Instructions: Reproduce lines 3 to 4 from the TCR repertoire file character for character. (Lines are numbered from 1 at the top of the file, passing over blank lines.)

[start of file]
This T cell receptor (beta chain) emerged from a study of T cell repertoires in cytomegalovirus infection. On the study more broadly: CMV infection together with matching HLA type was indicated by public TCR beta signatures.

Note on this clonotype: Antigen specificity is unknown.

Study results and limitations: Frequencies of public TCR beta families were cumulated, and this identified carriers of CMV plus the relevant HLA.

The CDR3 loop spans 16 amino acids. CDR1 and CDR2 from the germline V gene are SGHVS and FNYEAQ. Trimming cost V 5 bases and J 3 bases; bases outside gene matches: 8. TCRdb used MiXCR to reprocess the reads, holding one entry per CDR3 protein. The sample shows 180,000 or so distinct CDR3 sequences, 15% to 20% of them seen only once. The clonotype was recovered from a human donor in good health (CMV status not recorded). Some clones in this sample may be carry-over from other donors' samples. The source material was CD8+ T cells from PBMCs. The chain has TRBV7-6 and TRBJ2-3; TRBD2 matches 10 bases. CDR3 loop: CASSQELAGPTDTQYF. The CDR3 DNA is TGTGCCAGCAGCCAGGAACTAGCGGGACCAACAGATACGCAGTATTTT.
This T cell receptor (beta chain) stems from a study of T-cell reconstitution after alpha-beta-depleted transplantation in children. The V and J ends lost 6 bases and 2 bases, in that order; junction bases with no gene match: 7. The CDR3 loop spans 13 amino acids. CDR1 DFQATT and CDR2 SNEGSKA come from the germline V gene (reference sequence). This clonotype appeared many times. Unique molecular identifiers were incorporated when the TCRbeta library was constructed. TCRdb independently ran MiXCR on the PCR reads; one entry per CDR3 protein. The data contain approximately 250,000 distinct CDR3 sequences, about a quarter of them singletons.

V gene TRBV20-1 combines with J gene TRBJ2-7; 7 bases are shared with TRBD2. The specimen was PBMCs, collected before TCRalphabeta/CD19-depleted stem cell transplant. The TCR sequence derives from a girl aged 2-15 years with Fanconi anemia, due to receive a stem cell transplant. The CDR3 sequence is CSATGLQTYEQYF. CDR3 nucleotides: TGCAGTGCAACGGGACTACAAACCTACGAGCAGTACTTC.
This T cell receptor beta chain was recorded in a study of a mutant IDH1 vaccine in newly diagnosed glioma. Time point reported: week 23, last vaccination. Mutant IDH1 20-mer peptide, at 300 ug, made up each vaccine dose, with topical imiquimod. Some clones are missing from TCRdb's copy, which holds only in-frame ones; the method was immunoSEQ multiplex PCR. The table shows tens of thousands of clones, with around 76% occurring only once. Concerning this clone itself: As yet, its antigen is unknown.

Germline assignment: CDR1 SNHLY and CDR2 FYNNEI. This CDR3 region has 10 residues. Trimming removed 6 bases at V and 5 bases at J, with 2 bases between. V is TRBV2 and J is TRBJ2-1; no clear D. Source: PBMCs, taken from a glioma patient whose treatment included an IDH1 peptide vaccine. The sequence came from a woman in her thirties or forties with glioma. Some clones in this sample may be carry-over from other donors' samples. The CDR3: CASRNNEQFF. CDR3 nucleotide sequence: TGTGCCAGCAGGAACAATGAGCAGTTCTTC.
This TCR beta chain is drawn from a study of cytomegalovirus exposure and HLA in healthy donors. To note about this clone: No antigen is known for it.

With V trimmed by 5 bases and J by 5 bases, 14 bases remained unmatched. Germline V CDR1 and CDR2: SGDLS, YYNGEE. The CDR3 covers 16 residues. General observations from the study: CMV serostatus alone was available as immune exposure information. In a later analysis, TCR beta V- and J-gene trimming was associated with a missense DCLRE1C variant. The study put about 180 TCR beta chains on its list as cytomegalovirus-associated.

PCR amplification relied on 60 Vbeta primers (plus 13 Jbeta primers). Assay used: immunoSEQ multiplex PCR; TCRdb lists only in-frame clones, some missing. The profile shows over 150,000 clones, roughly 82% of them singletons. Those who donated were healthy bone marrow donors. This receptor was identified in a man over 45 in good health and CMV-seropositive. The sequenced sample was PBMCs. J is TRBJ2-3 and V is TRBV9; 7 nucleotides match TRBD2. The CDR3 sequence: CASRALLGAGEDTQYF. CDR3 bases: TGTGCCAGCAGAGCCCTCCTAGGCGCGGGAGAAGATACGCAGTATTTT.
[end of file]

Study results and limitations: Frequencies of public TCR beta families were cumulated, and this identified carriers of CMV plus the relevant HLA.

The CDR3 loop spans 16 amino acids. CDR1 and CDR2 from the germline V gene are SGHVS and FNYEAQ. Trimming cost V 5 bases and J 3 bases; bases outside gene matches: 8. TCRdb used MiXCR to reprocess the reads, holding one entry per CDR3 protein. The sample shows 180,000 or so distinct CDR3 sequences, 15% to 20% of them seen only once. The clonotype was recovered from a human donor in good health (CMV status not recorded). Some clones in this sample may be carry-over from other donors' samples. The source material was CD8+ T cells from PBMCs. The chain has TRBV7-6 and TRBJ2-3; TRBD2 matches 10 bases. CDR3 loop: CASSQELAGPTDTQYF. The CDR3 DNA is TGTGCCAGCAGCCAGGAACTAGCGGGACCAACAGATACGCAGTATTTT.